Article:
Motorist Kills Kayshawn Whitick, 13, on 5th Avenue in Harlem, and NYPD Blames the Child
Drivers have killed at least 20 children age 14 and under since the 2014 launch of the city’s Vision Zero initiative.
A 13-year-old boy hit by a motorist in Harlem last week has died from his injuries. NYPD filed no charges and blamed the child in the media.
Traffic crashes consistently rank as the leading cause of injury-related death of children in NYC. Drivers have killed at least 20 kids age 14 and under since the 2014 launch of the city’s Vision Zero street safety program, according to crash data tracked by Streetsblog.
Kayshawn Whitick was struck by a 42-year-old woman driving a Jeep as he crossed E. 135th Street at Fifth Avenue at around 4 p.m. last Wednesday, August 16. He sustained severe head trauma and died the next day.
According to NYPD, the driver, whose identity was withheld, was eastbound on E. 135th and Whitick was crossing north to south, on the east side of Fifth. NYPD told the press the victim ran into the driver’s path and was not in the crosswalk, and said the driver “had a green light.”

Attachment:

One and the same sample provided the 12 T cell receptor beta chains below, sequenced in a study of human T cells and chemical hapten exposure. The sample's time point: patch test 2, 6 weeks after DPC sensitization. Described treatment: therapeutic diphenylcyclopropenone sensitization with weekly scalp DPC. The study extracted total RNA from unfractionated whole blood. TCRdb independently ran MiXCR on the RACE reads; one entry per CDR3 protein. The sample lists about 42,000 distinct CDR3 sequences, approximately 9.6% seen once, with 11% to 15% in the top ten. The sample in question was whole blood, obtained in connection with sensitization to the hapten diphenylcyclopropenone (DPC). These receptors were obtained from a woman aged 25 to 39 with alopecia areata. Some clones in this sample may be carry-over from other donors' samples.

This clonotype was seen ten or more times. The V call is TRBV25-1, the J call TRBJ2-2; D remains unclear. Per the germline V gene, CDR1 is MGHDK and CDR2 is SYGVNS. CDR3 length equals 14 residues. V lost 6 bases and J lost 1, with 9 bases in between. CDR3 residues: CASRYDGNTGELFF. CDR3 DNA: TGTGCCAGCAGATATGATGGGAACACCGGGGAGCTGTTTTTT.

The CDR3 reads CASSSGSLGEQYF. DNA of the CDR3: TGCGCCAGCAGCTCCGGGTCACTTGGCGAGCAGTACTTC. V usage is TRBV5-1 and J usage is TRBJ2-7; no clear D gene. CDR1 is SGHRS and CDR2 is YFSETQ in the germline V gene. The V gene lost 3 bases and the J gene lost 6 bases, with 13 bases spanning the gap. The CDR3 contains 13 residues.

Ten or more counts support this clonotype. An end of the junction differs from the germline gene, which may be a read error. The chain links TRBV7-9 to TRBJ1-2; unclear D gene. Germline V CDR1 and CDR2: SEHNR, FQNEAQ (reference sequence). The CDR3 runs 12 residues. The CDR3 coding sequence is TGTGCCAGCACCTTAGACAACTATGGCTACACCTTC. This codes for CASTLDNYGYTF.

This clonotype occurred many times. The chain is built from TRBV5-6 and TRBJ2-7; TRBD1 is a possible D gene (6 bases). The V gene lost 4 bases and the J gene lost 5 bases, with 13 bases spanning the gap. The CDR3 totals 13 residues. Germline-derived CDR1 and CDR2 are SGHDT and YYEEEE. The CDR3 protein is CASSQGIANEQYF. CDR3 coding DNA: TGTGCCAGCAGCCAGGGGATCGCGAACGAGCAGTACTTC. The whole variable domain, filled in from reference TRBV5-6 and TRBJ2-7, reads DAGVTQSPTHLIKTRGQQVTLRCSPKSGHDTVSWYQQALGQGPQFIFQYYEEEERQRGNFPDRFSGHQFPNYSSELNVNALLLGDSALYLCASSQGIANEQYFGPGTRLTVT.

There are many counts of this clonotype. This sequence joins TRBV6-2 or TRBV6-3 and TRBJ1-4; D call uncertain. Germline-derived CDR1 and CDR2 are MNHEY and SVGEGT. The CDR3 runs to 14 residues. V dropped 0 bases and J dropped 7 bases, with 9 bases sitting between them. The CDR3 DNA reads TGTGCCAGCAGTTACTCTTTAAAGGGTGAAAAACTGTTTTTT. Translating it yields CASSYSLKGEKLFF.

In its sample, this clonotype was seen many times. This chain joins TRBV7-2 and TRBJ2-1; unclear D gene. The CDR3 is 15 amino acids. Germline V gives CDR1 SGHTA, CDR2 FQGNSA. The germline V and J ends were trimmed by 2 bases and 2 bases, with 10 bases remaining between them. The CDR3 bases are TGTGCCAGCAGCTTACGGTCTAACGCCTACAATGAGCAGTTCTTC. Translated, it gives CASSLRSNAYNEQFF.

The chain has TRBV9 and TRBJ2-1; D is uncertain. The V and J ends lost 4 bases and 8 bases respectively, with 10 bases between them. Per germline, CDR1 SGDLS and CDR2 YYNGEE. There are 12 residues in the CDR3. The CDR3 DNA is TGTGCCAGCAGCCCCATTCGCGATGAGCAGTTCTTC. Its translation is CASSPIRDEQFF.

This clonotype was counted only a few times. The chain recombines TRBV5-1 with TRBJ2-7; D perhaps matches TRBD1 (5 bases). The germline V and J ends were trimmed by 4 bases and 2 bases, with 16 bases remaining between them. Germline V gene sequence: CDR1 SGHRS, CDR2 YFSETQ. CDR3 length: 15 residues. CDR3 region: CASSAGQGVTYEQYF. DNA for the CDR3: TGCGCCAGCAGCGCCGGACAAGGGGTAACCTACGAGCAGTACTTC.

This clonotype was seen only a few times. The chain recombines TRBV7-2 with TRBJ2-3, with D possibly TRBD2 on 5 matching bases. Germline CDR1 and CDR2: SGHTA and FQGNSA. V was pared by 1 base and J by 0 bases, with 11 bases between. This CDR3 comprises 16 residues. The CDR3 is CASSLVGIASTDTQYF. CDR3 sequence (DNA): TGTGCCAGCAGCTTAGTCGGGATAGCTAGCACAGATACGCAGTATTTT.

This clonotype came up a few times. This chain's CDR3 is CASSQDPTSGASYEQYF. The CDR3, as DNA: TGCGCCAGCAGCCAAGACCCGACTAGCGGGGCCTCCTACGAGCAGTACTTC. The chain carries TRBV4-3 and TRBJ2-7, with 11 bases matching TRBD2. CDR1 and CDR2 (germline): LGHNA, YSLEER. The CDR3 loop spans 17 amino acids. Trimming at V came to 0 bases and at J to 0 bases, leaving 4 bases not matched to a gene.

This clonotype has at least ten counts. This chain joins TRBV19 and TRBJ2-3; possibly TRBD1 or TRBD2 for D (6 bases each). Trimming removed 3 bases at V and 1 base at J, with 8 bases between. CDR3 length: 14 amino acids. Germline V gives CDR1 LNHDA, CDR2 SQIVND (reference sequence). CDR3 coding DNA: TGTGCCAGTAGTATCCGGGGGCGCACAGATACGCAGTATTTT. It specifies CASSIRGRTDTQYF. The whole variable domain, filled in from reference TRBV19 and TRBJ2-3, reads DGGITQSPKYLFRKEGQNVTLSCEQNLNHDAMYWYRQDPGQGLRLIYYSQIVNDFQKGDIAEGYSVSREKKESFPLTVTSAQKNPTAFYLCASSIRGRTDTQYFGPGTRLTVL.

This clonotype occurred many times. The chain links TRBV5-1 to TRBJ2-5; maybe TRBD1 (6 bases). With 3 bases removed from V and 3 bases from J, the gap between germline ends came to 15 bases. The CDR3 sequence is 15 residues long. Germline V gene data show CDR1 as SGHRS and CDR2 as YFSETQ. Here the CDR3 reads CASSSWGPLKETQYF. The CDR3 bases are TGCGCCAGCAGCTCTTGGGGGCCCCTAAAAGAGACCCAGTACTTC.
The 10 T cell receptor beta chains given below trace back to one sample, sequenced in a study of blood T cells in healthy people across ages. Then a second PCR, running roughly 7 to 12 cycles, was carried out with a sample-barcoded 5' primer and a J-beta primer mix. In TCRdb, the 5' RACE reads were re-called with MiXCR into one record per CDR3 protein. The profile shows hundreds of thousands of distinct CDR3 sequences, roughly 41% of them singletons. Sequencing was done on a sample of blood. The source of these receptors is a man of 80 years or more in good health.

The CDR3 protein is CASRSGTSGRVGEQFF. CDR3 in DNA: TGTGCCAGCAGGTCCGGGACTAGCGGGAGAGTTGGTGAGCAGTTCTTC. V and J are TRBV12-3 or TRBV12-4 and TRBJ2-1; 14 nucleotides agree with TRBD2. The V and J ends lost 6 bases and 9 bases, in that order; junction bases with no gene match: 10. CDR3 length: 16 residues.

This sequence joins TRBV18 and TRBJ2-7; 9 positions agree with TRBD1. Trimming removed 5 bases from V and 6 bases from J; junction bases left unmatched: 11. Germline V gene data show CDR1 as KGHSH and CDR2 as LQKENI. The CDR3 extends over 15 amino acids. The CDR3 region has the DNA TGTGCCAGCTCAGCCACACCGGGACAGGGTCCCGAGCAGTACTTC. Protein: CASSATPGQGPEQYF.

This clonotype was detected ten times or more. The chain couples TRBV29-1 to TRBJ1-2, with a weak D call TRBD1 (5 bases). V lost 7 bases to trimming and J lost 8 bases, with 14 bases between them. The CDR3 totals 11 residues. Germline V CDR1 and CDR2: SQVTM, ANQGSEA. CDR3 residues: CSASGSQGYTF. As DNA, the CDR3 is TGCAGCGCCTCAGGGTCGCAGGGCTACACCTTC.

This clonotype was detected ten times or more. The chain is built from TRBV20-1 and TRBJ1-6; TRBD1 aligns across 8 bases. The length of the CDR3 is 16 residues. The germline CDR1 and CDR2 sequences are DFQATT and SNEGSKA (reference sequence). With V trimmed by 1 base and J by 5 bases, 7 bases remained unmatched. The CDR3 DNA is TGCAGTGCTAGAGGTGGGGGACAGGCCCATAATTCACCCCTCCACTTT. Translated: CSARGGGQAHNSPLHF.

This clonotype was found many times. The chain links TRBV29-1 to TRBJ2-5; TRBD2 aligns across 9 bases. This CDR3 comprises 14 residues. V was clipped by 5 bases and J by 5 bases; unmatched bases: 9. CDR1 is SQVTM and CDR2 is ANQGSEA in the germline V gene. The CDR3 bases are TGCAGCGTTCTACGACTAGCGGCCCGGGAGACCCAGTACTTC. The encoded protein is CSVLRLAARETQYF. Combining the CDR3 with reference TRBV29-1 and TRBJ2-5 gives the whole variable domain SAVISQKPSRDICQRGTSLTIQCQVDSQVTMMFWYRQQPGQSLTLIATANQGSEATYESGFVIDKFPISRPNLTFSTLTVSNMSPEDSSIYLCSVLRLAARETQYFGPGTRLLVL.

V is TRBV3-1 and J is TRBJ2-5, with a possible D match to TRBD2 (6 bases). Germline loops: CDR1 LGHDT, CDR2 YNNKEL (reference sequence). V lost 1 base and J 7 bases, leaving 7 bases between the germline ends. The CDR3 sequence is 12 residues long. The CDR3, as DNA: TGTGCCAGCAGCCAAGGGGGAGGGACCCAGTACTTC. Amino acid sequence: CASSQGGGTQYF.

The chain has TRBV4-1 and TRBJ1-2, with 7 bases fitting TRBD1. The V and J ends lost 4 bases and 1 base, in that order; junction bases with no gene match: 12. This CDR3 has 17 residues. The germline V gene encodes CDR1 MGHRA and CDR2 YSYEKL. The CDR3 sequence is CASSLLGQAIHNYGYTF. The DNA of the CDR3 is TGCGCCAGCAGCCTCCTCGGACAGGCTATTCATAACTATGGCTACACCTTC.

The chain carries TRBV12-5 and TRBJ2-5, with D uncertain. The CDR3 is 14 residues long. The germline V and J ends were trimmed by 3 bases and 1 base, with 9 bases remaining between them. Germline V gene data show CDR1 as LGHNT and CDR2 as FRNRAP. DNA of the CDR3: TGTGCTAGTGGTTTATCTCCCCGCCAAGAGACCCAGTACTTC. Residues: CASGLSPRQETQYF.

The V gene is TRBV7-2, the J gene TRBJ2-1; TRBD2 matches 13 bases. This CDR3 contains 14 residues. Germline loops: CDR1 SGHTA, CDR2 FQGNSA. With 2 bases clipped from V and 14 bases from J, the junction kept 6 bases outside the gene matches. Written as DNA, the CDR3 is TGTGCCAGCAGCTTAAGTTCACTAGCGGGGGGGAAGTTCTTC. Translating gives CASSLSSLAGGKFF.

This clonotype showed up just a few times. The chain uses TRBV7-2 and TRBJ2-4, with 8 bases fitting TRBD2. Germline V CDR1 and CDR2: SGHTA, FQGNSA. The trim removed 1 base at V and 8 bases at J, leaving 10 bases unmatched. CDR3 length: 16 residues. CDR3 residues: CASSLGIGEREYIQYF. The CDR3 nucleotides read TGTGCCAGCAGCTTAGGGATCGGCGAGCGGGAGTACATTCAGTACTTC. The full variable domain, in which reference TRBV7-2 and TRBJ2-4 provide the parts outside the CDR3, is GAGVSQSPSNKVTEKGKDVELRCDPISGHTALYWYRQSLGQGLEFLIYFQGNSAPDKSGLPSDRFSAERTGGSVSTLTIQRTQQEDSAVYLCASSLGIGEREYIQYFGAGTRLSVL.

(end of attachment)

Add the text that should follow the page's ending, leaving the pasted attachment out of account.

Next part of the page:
Police did not say how fast the woman who hit Whitick was driving, and downplayed her role in the collision. “The driver had already entered the intersection when Whitick ran into the street and did not stop in time to avoid hitting him,” unnamed NYPD sources told Patch. NYPD often accepts the driver’s version of events in cases where a crash victim is no longer alive to speak for himself.
Family members told DNAinfo Whitick was with his twin brother at the time of the crash, and that he was running away from another motorist who believed Kayshawn had thrown a bottle at his car.
“The driver got out of the car and started chasing after Kayshawn,” his aunt, Crystal Whitick, said. “By Kayshawn being so scared, he ran into the street to get away from the guy.”
The NYPD didn’t have any information on whether Whitick was being pursued when he was hit.
“Kayshawn was very talented,” the victim’s aunt said. “He was good at art. He was good at basketball. He was a good dancer. He was going to high school in September. Now he’s not gonna make it there.”
Where they intersect, Fifth Avenue and 135th Street are wide streets that lack bike lanes and other traffic-calming features, despite the close proximity to an elementary school and its playground. Motorists have injured 22 people walking at Fifth and 135th since 2009, according to city crash data. Fifty-six motor vehicle occupants were injured in crashes at the intersection during that time frame — an indication of drivers frequently colliding at high speeds. A motorist killed another person walking at Fifth and 135th in 2016.
“It’s a very dangerous corner, and it shouldn’t be,” Whitick’s grandmother, Diane Samuel, told DNAinfo. “They should have speed bumps. They should have lights.”
Samuel said she will push officials for traffic-calming measures at the intersection where her grandson was killed. “I don’t want him to die in vain,” she said.